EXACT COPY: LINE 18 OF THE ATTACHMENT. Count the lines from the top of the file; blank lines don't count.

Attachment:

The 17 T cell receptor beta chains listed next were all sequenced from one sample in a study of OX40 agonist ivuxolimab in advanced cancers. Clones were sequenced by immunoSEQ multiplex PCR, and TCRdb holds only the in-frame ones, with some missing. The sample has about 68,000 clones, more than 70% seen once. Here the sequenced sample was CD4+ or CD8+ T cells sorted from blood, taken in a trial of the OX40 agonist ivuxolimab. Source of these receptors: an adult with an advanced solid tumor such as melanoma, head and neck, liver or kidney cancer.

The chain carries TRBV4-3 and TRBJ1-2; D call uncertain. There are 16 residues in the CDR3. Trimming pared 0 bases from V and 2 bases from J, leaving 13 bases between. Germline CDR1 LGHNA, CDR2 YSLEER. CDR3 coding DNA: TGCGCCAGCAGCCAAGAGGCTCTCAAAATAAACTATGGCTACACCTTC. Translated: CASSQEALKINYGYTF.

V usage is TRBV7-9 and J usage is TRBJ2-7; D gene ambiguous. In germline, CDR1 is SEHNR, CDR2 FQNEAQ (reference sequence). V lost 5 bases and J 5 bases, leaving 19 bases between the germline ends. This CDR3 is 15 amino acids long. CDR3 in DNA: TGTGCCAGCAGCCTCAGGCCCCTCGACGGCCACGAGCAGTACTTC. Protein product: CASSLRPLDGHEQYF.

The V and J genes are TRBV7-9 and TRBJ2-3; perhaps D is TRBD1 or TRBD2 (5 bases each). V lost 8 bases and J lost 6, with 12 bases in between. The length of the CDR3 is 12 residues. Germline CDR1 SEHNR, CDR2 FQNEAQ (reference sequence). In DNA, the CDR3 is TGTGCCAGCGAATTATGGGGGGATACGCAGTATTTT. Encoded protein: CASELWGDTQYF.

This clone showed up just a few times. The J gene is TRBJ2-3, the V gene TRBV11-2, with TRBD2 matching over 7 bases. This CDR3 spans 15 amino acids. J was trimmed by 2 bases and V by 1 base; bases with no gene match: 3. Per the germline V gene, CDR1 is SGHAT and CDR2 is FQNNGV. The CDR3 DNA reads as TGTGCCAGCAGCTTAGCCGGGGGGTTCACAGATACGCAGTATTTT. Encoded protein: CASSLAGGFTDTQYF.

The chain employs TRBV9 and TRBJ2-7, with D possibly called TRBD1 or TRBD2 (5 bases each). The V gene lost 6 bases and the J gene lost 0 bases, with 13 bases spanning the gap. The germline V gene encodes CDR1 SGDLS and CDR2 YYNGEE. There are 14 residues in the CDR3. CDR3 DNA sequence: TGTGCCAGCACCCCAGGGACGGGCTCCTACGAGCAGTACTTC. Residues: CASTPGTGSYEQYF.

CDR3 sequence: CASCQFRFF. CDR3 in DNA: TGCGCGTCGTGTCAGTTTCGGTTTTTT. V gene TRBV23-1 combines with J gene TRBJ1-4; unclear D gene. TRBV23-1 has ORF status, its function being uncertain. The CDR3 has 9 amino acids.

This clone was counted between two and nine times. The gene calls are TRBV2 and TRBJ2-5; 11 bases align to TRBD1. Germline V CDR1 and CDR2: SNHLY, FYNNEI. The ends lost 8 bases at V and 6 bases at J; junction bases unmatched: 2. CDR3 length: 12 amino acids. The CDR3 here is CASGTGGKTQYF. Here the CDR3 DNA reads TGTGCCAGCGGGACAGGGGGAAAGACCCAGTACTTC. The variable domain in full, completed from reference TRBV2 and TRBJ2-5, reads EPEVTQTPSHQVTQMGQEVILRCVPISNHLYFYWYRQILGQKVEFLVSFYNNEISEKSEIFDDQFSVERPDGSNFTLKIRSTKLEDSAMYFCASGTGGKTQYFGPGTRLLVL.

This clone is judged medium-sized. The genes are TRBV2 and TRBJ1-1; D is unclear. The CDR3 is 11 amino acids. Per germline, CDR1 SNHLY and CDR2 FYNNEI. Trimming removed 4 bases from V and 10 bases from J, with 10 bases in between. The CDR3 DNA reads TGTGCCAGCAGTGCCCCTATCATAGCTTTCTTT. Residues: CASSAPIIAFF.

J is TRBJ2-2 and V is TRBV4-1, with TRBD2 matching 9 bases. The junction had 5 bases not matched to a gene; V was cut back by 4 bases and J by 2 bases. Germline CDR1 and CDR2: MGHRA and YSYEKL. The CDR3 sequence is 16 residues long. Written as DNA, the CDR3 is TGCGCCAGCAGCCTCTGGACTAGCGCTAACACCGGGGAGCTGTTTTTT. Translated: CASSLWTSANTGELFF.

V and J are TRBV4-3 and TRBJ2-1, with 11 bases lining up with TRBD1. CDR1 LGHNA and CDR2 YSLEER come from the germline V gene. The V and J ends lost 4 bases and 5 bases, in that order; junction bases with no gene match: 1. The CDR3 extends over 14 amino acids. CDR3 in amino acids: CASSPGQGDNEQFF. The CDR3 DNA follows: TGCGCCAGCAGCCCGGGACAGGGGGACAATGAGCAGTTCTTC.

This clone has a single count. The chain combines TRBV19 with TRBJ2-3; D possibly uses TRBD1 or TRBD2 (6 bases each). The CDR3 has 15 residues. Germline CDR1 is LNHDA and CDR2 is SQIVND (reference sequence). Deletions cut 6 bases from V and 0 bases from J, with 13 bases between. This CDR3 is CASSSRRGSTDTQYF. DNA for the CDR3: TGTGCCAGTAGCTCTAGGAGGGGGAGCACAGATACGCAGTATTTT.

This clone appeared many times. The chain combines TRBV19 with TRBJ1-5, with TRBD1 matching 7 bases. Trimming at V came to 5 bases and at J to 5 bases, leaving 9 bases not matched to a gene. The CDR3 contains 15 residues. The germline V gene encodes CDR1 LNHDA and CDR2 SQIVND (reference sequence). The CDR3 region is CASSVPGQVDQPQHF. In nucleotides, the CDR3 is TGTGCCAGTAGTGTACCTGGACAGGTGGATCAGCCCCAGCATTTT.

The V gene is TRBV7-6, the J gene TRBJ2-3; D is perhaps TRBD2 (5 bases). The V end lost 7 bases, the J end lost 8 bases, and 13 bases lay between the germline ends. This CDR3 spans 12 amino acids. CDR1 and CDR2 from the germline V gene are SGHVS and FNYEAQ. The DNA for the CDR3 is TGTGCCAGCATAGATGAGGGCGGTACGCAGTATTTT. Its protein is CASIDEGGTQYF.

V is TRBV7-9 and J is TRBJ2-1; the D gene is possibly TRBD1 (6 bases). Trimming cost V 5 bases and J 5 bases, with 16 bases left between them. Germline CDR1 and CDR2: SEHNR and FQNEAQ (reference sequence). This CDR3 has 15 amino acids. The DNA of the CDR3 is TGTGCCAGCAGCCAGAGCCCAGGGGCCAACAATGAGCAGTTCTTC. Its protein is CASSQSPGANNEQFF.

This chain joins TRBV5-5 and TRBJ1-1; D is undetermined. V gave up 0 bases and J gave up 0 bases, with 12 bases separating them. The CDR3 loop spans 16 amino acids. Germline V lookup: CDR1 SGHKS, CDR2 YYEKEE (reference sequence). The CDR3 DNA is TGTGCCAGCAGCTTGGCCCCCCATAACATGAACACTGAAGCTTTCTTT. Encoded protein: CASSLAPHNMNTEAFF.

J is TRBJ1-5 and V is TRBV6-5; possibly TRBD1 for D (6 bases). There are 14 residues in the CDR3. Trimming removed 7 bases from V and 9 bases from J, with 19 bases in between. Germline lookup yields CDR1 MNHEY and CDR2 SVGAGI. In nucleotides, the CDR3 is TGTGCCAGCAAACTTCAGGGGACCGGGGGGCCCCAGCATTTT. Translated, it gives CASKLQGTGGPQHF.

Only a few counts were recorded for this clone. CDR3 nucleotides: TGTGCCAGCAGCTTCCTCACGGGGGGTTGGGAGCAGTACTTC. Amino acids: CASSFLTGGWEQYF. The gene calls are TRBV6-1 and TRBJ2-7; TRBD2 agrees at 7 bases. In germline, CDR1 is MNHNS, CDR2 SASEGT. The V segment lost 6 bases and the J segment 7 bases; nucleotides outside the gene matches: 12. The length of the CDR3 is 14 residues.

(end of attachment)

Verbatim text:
Only a few counts were recorded for this clone. CDR3 nucleotides: TGTGCCAGCAGCTTCCTCACGGGGGGTTGGGAGCAGTACTTC. Amino acids: CASSFLTGGWEQYF. The gene calls are TRBV6-1 and TRBJ2-7; TRBD2 agrees at 7 bases. In germline, CDR1 is MNHNS, CDR2 SASEGT. The V segment lost 6 bases and the J segment 7 bases; nucleotides outside the gene matches: 12. The length of the CDR3 is 14 residues.